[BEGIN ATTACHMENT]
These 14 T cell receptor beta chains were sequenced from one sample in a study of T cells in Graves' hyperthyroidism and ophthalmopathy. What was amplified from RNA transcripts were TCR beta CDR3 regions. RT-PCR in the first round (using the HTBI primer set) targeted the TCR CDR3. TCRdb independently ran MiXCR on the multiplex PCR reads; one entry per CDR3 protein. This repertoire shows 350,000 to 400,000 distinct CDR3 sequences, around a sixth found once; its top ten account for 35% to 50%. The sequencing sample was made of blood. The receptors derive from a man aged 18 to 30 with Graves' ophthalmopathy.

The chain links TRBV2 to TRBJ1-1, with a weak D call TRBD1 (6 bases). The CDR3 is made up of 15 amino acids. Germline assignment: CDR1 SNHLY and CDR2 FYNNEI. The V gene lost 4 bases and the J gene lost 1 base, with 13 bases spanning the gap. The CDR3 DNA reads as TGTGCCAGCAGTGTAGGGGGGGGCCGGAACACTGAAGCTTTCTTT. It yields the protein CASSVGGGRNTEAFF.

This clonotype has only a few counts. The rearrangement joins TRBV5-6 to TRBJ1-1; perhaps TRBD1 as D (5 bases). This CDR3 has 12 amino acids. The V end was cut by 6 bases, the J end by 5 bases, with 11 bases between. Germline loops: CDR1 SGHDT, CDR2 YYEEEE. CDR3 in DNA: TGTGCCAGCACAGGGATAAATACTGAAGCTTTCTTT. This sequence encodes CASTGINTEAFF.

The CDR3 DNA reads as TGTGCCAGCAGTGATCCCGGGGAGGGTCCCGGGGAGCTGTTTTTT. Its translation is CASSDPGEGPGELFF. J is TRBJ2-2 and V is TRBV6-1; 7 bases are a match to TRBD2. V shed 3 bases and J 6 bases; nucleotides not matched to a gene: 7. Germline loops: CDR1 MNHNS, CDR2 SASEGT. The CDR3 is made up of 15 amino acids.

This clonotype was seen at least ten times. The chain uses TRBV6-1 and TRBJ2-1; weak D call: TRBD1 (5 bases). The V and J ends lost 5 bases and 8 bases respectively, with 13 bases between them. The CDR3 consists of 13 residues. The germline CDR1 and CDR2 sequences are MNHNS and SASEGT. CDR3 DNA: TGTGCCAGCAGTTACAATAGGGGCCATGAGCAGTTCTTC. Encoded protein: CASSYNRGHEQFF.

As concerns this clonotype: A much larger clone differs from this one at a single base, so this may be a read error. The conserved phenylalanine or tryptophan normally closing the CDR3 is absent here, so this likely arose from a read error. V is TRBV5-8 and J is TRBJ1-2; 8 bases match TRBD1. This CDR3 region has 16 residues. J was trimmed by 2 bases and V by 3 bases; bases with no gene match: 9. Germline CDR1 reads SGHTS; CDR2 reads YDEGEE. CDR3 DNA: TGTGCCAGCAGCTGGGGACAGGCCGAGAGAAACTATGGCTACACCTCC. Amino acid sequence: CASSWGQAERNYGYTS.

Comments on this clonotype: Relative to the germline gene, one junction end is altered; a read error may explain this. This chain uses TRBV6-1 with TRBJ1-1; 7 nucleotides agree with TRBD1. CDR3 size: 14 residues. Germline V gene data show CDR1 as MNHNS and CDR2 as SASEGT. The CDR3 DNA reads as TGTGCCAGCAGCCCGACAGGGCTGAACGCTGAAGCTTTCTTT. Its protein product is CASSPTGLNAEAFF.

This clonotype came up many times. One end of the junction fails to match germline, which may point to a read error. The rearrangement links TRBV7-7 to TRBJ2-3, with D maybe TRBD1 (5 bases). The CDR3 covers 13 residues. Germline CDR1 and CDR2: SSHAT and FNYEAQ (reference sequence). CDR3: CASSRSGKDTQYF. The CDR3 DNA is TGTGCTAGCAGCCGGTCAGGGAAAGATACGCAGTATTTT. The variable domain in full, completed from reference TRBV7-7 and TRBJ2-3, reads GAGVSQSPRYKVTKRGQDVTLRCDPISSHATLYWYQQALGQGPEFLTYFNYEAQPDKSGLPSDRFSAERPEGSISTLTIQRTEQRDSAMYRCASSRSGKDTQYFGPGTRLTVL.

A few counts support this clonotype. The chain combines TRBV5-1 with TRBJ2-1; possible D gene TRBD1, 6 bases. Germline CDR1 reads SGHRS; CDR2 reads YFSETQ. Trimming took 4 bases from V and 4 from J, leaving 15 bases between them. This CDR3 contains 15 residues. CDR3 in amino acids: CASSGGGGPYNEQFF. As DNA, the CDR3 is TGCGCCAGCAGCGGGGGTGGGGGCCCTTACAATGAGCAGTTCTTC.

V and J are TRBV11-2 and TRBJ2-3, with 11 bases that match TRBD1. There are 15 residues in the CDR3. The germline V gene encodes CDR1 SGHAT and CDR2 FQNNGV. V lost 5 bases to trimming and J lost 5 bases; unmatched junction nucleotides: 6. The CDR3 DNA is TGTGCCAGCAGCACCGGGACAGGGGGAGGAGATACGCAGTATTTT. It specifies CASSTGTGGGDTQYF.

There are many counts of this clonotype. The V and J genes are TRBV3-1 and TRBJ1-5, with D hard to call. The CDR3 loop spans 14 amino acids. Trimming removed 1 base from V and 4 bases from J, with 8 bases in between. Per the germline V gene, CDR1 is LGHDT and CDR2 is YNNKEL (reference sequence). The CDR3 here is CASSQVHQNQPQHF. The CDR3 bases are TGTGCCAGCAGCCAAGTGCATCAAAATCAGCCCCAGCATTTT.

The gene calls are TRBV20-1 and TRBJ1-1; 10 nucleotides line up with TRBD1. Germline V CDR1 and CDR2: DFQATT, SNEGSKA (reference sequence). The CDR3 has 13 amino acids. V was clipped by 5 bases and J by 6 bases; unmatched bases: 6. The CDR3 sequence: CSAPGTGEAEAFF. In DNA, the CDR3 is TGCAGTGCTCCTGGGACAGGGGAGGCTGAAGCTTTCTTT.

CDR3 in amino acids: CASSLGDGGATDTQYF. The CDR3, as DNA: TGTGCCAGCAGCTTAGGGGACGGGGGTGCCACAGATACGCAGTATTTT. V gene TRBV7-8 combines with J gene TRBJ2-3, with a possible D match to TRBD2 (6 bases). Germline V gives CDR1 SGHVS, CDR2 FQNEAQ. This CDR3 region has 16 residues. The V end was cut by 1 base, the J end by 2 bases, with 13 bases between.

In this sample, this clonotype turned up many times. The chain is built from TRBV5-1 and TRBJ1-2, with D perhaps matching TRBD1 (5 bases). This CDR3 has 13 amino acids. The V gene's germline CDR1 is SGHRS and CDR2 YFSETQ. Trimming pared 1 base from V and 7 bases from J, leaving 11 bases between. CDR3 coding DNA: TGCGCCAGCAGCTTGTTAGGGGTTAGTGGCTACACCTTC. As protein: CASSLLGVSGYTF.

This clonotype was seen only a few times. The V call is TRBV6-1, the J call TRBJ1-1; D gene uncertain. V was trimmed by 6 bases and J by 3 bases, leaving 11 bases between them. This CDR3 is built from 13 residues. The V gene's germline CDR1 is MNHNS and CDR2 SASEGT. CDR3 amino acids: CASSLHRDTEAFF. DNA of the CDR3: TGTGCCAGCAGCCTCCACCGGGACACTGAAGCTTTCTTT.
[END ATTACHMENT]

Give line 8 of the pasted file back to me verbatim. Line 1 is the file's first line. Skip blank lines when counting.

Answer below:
This clonotype came up many times. One end of the junction fails to match germline, which may point to a read error. The rearrangement links TRBV7-7 to TRBJ2-3, with D maybe TRBD1 (5 bases). The CDR3 covers 13 residues. Germline CDR1 and CDR2: SSHAT and FNYEAQ (reference sequence). CDR3: CASSRSGKDTQYF. The CDR3 DNA is TGTGCTAGCAGCCGGTCAGGGAAAGATACGCAGTATTTT. The variable domain in full, completed from reference TRBV7-7 and TRBJ2-3, reads GAGVSQSPRYKVTKRGQDVTLRCDPISSHATLYWYQQALGQGPEFLTYFNYEAQPDKSGLPSDRFSAERPEGSISTLTIQRTEQRDSAMYRCASSRSGKDTQYFGPGTRLTVL.